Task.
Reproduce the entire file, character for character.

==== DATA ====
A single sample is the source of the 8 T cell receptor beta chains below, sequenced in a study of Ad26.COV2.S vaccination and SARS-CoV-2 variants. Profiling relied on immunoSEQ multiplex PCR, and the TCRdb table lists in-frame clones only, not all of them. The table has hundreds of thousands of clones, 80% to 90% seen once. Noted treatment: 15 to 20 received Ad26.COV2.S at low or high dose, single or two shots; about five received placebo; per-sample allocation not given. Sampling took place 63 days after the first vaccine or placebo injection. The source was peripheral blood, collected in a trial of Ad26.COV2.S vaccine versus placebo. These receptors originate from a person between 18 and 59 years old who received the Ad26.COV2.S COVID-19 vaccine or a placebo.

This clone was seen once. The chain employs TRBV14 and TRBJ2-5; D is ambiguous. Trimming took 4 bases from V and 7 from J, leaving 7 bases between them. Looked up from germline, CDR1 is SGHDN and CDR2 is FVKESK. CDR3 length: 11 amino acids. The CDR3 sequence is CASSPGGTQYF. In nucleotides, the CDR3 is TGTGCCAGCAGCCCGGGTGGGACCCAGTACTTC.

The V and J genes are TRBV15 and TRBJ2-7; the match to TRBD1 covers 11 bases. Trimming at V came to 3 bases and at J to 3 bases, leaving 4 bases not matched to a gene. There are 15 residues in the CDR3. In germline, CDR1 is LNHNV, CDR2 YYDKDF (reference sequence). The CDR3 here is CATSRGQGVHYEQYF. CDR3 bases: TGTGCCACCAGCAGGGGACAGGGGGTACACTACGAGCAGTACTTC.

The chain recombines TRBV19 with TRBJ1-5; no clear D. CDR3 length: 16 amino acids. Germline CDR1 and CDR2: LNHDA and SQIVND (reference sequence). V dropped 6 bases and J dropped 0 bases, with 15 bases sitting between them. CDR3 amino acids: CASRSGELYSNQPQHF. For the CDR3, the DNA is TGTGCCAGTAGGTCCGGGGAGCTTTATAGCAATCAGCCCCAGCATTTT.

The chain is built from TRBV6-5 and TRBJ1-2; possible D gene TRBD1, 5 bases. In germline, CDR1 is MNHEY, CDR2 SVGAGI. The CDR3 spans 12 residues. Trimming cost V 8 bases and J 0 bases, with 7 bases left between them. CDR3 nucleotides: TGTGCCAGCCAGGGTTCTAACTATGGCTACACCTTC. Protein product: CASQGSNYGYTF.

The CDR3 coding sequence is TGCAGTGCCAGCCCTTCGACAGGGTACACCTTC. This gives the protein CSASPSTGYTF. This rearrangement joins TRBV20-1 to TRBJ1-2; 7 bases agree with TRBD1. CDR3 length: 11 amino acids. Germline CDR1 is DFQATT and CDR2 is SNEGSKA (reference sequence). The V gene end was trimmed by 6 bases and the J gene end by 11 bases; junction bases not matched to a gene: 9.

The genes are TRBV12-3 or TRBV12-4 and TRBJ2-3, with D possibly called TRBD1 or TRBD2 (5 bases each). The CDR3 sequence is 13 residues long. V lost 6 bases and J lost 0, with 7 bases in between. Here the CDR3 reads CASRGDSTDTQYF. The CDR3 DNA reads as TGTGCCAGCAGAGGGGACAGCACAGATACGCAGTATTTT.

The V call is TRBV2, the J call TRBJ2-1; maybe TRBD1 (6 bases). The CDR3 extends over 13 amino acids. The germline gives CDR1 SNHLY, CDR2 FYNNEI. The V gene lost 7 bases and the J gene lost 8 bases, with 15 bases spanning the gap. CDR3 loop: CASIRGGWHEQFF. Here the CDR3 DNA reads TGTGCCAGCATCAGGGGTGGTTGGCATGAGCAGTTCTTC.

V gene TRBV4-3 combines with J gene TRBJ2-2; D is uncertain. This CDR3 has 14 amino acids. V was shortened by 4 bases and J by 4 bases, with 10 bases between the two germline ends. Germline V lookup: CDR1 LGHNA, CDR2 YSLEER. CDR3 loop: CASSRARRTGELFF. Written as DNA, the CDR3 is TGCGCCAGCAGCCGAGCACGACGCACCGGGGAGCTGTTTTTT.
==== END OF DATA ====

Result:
A single sample is the source of the 8 T cell receptor beta chains below, sequenced in a study of Ad26.COV2.S vaccination and SARS-CoV-2 variants. Profiling relied on immunoSEQ multiplex PCR, and the TCRdb table lists in-frame clones only, not all of them. The table has hundreds of thousands of clones, 80% to 90% seen once. Noted treatment: 15 to 20 received Ad26.COV2.S at low or high dose, single or two shots; about five received placebo; per-sample allocation not given. Sampling took place 63 days after the first vaccine or placebo injection. The source was peripheral blood, collected in a trial of Ad26.COV2.S vaccine versus placebo. These receptors originate from a person between 18 and 59 years old who received the Ad26.COV2.S COVID-19 vaccine or a placebo.

This clone was seen once. The chain employs TRBV14 and TRBJ2-5; D is ambiguous. Trimming took 4 bases from V and 7 from J, leaving 7 bases between them. Looked up from germline, CDR1 is SGHDN and CDR2 is FVKESK. CDR3 length: 11 amino acids. The CDR3 sequence is CASSPGGTQYF. In nucleotides, the CDR3 is TGTGCCAGCAGCCCGGGTGGGACCCAGTACTTC.

The V and J genes are TRBV15 and TRBJ2-7; the match to TRBD1 covers 11 bases. Trimming at V came to 3 bases and at J to 3 bases, leaving 4 bases not matched to a gene. There are 15 residues in the CDR3. In germline, CDR1 is LNHNV, CDR2 YYDKDF (reference sequence). The CDR3 here is CATSRGQGVHYEQYF. CDR3 bases: TGTGCCACCAGCAGGGGACAGGGGGTACACTACGAGCAGTACTTC.

The chain recombines TRBV19 with TRBJ1-5; no clear D. CDR3 length: 16 amino acids. Germline CDR1 and CDR2: LNHDA and SQIVND (reference sequence). V dropped 6 bases and J dropped 0 bases, with 15 bases sitting between them. CDR3 amino acids: CASRSGELYSNQPQHF. For the CDR3, the DNA is TGTGCCAGTAGGTCCGGGGAGCTTTATAGCAATCAGCCCCAGCATTTT.

The chain is built from TRBV6-5 and TRBJ1-2; possible D gene TRBD1, 5 bases. In germline, CDR1 is MNHEY, CDR2 SVGAGI. The CDR3 spans 12 residues. Trimming cost V 8 bases and J 0 bases, with 7 bases left between them. CDR3 nucleotides: TGTGCCAGCCAGGGTTCTAACTATGGCTACACCTTC. Protein product: CASQGSNYGYTF.

The CDR3 coding sequence is TGCAGTGCCAGCCCTTCGACAGGGTACACCTTC. This gives the protein CSASPSTGYTF. This rearrangement joins TRBV20-1 to TRBJ1-2; 7 bases agree with TRBD1. CDR3 length: 11 amino acids. Germline CDR1 is DFQATT and CDR2 is SNEGSKA (reference sequence). The V gene end was trimmed by 6 bases and the J gene end by 11 bases; junction bases not matched to a gene: 9.

The genes are TRBV12-3 or TRBV12-4 and TRBJ2-3, with D possibly called TRBD1 or TRBD2 (5 bases each). The CDR3 sequence is 13 residues long. V lost 6 bases and J lost 0, with 7 bases in between. Here the CDR3 reads CASRGDSTDTQYF. The CDR3 DNA reads as TGTGCCAGCAGAGGGGACAGCACAGATACGCAGTATTTT.

The V call is TRBV2, the J call TRBJ2-1; maybe TRBD1 (6 bases). The CDR3 extends over 13 amino acids. The germline gives CDR1 SNHLY, CDR2 FYNNEI. The V gene lost 7 bases and the J gene lost 8 bases, with 15 bases spanning the gap. CDR3 loop: CASIRGGWHEQFF. Here the CDR3 DNA reads TGTGCCAGCATCAGGGGTGGTTGGCATGAGCAGTTCTTC.

V gene TRBV4-3 combines with J gene TRBJ2-2; D is uncertain. This CDR3 has 14 amino acids. V was shortened by 4 bases and J by 4 bases, with 10 bases between the two germline ends. Germline V lookup: CDR1 LGHNA, CDR2 YSLEER. CDR3 loop: CASSRARRTGELFF. Written as DNA, the CDR3 is TGCGCCAGCAGCCGAGCACGACGCACCGGGGAGCTGTTTTTT.